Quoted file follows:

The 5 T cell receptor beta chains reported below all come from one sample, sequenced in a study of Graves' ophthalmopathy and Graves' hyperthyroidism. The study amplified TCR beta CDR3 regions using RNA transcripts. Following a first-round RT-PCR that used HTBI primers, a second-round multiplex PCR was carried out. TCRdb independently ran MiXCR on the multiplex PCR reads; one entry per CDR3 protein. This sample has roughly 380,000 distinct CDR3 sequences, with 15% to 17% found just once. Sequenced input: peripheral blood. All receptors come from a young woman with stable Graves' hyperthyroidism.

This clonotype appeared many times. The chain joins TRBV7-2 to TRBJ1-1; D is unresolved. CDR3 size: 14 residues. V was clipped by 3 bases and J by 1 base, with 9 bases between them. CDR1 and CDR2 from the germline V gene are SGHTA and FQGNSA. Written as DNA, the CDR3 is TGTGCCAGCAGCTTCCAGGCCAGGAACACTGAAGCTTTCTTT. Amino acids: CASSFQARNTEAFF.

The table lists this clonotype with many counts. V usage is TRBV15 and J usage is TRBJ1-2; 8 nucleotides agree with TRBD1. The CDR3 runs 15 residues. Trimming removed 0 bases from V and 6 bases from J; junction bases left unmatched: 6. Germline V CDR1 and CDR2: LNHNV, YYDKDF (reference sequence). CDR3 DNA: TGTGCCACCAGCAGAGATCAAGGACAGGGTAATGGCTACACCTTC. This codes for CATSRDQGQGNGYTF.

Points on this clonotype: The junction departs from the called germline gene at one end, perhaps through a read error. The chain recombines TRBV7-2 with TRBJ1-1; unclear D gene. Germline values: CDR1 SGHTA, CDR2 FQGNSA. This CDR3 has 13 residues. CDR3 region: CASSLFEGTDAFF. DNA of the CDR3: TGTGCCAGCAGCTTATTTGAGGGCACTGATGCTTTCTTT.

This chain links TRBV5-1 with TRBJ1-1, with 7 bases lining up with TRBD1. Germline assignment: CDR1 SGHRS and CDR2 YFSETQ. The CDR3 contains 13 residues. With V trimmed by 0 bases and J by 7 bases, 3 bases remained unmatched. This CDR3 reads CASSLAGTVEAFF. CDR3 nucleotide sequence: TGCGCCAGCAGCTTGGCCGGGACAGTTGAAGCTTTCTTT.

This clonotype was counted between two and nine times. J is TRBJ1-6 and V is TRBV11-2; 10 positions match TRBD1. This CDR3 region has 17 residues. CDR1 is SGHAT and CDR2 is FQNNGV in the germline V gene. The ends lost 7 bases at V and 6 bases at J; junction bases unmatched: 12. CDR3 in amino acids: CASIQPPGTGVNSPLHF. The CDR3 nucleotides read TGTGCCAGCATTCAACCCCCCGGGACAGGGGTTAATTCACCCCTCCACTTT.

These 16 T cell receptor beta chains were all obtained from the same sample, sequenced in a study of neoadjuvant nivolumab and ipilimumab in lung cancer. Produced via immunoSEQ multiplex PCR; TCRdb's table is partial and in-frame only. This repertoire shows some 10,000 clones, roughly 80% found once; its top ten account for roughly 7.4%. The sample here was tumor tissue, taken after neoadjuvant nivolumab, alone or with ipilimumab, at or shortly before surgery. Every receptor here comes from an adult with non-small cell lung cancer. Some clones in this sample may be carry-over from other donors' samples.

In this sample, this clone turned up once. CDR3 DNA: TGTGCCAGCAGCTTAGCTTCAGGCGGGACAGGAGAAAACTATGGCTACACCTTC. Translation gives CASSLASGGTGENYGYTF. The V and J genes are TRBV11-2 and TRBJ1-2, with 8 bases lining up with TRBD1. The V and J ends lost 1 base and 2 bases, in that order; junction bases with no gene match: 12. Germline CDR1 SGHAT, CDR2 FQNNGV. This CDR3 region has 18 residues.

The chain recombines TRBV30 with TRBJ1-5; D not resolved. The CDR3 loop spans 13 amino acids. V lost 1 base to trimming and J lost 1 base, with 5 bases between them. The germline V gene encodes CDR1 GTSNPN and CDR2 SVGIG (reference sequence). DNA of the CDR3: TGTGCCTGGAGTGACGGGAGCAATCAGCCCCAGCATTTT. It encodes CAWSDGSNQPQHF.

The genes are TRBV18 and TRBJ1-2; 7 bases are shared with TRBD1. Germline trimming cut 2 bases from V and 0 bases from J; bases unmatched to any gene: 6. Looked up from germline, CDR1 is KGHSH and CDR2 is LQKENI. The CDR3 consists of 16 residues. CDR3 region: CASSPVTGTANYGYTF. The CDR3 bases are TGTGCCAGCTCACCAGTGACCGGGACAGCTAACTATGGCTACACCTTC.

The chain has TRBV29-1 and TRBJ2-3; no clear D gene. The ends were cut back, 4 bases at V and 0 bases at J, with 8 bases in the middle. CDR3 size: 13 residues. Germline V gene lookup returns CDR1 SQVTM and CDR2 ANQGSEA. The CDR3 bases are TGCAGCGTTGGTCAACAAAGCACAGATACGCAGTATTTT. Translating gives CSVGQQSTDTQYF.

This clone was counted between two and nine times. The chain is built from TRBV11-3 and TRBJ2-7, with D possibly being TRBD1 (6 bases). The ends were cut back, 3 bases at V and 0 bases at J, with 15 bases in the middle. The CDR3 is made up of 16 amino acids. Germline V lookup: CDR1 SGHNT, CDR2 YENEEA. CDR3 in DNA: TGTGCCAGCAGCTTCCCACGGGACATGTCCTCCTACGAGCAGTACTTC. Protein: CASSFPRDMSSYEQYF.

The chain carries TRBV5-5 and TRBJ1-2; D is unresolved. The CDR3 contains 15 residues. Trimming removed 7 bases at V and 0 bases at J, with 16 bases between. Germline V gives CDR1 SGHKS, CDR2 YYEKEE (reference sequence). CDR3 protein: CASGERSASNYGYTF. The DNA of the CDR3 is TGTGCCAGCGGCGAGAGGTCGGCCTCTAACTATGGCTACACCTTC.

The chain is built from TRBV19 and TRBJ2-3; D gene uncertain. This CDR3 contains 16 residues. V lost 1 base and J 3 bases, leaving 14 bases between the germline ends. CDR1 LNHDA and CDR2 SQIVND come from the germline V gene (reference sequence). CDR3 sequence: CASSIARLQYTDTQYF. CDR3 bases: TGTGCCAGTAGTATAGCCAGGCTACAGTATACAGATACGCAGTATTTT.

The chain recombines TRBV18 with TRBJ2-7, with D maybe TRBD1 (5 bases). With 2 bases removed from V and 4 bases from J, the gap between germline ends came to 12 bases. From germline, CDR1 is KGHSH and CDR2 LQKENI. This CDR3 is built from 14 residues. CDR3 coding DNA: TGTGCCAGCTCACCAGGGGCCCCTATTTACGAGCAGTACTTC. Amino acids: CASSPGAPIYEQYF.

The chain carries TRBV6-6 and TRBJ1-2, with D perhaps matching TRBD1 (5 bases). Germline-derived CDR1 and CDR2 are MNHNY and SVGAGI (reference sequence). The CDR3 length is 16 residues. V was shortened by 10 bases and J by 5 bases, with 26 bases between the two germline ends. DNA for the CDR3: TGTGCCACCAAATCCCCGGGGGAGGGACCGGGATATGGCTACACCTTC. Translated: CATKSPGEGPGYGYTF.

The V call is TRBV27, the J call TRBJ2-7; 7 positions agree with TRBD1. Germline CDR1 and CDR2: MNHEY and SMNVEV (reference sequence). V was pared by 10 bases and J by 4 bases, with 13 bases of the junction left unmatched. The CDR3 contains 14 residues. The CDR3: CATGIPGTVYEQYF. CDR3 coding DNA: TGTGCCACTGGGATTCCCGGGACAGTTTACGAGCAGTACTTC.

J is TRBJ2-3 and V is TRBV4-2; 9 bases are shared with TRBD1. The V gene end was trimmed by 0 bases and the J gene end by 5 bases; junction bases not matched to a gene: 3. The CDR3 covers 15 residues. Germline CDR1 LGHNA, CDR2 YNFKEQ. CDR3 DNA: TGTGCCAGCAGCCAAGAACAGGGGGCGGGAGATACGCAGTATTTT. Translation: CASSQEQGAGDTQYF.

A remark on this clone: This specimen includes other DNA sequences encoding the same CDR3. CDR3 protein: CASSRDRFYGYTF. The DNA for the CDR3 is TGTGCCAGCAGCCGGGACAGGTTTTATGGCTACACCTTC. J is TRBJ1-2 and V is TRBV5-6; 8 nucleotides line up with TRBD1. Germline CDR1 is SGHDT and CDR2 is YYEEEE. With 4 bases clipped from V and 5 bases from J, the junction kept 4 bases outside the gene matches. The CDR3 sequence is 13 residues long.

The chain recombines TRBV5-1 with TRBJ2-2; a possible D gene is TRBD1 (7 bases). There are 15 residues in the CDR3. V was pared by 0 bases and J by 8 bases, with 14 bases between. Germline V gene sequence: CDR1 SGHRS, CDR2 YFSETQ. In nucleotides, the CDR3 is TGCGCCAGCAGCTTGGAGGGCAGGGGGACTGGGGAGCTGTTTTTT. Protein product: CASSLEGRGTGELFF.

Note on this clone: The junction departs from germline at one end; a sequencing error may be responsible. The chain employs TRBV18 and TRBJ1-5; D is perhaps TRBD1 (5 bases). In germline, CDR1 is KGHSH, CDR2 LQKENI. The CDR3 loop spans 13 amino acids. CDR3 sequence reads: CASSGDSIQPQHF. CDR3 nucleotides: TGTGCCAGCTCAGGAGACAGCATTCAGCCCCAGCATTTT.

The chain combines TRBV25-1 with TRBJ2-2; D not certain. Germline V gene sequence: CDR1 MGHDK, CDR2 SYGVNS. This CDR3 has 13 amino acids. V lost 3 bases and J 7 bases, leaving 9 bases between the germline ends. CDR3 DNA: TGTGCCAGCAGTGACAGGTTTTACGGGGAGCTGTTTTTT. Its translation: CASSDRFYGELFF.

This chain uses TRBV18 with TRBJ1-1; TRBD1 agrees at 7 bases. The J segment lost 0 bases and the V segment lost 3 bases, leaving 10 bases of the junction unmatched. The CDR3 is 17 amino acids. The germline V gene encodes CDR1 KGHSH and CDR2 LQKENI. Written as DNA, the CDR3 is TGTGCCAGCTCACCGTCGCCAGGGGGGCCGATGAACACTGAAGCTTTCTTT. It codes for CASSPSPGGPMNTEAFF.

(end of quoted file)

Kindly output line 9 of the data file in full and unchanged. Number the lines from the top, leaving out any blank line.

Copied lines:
The chain recombines TRBV30 with TRBJ1-5; D not resolved. The CDR3 loop spans 13 amino acids. V lost 1 base to trimming and J lost 1 base, with 5 bases between them. The germline V gene encodes CDR1 GTSNPN and CDR2 SVGIG (reference sequence). DNA of the CDR3: TGTGCCTGGAGTGACGGGAGCAATCAGCCCCAGCATTTT. It encodes CAWSDGSNQPQHF.